Eleanor Chaney_04.JPG

Thursday 26th September marked the start of Moth Night - a three day celebration of moths from 26th - 28th September to share the fascination of moths through public events and encourage people to submit their records to aid with moth research.

However three nights just isn't long enough for me, especially as I am in Cumbria so it’s likely it will rain every night. So I have decided to do Moth Month - a month (and a bit) of sharing moth related artwork culminating in an installation of papercut moths at Ulverston's Candlelit Walk on Thursday 31st October.

Why do I want to spend a month making artwork about moths? In brief, because moths are fascinating, important and beautiful, but in general are quite negatively perceived.

A few years ago I picked up a copy of The Observer's Guide to Larger Moths in a second-hand bookshop out of curiosity. Opening it up I was surprised by the beauty and diversity of moths in the UK. I had never really realised before how many colours, patterns and body shapes these moths had, from the iridescent, black lines Box moth, to almost neon Elephant Hawk-moth. I was also amazed by the Hummingbird Hawk-moth which uncoils it's long proboscis to drink nectar. Even moths that looked a bit generally browny/ grey turned out to have intricate patterns on their wings and wonderful names to accompany them, such as 'Feathered Gothic', 'Alder Kitten' and 'Oak Processionary'.

Illustrations: 1 | Sphingidae - hawkmoths - Elephant Hawkmoth (no.3) 2 | Sphingidae - hawkmoths - Hummingbird Hawkmoth (no.2) 3 | Noctuidae - noctoids (owlet moths, millers) - Feathered Gothic (no.2) from ‘A Field Guide in Colour to Butterflies and Moths, 1980. By Ivo Novak. Illustrated by Frantisek Severa.

After this I began to pay more attention to moths, and actively started looking for them on walks and visits to the park, as well as identifying any I found on my windows or resting on the wall of my yard. Of course, once you begin to learn and identify moths, you also start to develop an interest in caterpillars and their food plants too. I began to understand that although some moth species lay their eggs on a variety of plants, many have specific larval food plants their caterpillars need to feed on such as the Cinnabar moth caterpillar which feeds on ragwort.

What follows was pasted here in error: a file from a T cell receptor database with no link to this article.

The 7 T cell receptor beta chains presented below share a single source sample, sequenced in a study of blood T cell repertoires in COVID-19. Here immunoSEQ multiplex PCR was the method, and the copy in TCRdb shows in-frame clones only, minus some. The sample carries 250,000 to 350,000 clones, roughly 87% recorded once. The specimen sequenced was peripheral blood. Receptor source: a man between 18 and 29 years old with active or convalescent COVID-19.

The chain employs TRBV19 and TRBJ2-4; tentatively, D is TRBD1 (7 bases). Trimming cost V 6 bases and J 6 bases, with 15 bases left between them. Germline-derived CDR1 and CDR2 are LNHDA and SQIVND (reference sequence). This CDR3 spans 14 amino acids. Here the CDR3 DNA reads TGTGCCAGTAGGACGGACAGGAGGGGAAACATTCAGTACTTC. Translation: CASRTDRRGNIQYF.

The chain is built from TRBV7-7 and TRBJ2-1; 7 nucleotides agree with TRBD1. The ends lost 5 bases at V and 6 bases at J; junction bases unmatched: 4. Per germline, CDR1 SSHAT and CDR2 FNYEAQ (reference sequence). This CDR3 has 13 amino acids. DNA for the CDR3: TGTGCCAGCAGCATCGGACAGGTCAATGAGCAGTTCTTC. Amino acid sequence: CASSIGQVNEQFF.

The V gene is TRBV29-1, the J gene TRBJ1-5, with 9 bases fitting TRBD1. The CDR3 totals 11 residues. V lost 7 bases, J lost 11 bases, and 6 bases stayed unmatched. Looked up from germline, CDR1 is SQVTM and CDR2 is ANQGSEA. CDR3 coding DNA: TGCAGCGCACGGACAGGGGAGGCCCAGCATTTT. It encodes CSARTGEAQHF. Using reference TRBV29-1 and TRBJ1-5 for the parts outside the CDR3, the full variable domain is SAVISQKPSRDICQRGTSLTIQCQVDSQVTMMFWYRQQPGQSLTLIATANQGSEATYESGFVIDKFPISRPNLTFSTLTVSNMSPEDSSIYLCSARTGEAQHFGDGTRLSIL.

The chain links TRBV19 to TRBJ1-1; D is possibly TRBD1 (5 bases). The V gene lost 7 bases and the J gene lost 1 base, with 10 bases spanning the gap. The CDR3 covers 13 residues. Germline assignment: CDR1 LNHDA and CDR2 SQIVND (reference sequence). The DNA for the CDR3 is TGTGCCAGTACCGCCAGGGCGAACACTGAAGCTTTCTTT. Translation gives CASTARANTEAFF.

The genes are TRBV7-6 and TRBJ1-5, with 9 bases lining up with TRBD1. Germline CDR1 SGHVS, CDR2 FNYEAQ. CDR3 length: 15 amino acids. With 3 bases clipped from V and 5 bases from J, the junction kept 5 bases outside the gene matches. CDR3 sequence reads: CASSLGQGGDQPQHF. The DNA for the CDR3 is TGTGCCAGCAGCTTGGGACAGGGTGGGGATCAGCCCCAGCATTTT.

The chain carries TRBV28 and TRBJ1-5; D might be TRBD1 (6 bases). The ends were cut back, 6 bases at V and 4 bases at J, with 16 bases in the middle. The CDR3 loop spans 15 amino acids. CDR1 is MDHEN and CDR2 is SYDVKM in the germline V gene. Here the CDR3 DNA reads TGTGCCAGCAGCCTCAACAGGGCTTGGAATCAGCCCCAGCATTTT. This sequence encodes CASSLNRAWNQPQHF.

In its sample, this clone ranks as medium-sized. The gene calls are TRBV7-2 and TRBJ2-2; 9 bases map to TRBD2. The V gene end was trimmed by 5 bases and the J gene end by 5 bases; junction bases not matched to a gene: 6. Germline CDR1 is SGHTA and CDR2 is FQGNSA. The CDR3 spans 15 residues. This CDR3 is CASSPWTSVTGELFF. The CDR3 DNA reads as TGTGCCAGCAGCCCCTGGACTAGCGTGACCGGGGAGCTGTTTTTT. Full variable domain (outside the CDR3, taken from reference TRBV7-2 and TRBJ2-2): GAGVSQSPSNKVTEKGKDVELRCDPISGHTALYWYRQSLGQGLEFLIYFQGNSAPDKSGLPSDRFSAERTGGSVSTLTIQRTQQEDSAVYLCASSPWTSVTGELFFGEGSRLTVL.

Illustration: Callimorpha jacobaeae or Tyria jacobaeae (Cinnabar) plate 499 John Curtis's British Entomology Volume 5

I also learnt that moths are in decline like much of Britain's wildlife. The page Moths Count has a concise but sad summary of the situation.

'Studies have found the overall number of moths has decreased by 28% since 1968. The situation is particularly bad in southern Britain, where moth numbers are down by 40%. Many individual species have declined dramatically in recent decades and over 60 became extinct in the 20th century.'

To learn more about these intriguing creatures, and to bring attention to the conservation issues surrounding them, I have been looking towards a project about moths for the last 18 months. However, after putting in various unsuccessful funding bids, I was feeling a bit frustrated. Moths are a crucial part of the ecosystem. There are over 2,500 species in the UK (compared to around 69 species of butterfly), and they are food for a large number of animals including birds, bats and even hedgehogs, and are important pollinators. But try as I might, no-one seemed interested in supporting an artist led project about moths (there are lots of brilliant conservation projects about moths though, that I will list at the end of this post).

I spent the summer trying to see and identify butterflies and moths, and my interest in them just kept growing. So when I saw that Moth Night was coming up, and that it is the 20th anniversary of this event, I decided to just get on with it and make my own project happen. So I got in touch with Ulverston's Candlelit Walk and asked politely if I could please make an installation of papercut moths, including moths created by people in the community in workshops – a reincarnation of my many unsuccessful proposals of the last few months. They were so enthusiastic and helpful, offering to help with the cost of materials and to let me share the space they have hired to create a community shadow screen for the event. So I thought it made perfect sense to devote October to enthusing about moths, and to creating artwork inspired by them, concluding with this installation.


So, my plans for Moth Month include…

  • Creating 20 pieces of moth inspired artwork as illustrations, prints, papercuts and paper sculptures to celebrate 20 years of Moth Night.

  • Sharing information and facts about moths from my own research and pages such as Butterfly Conservation.

  • Posting photographs of the moths I find during this period, and facts about these species.

  • Blogging about key species, moth conservation issues, and scientists and artists who have been inspired by moths.

  • Offering people the chance to create their own paper sculpture of a moth at the free Of Moths & Magic, Candlelit Walk workshop to be displayed at Ulverston's Candlelit Walk.

I will also be offering the artwork I make during this period for sale at very reasonable prices! I am hoping to put 30% of any sales made towards a project sharing the diversity of these beautiful creatures in creative workshops and an exhibition next year.

I hope some of you are as enthusiastic about moths as I am and this idea has you all aflutter too!


Moths Count

Wildlife Trust

UK Moths

Eleanor Chaney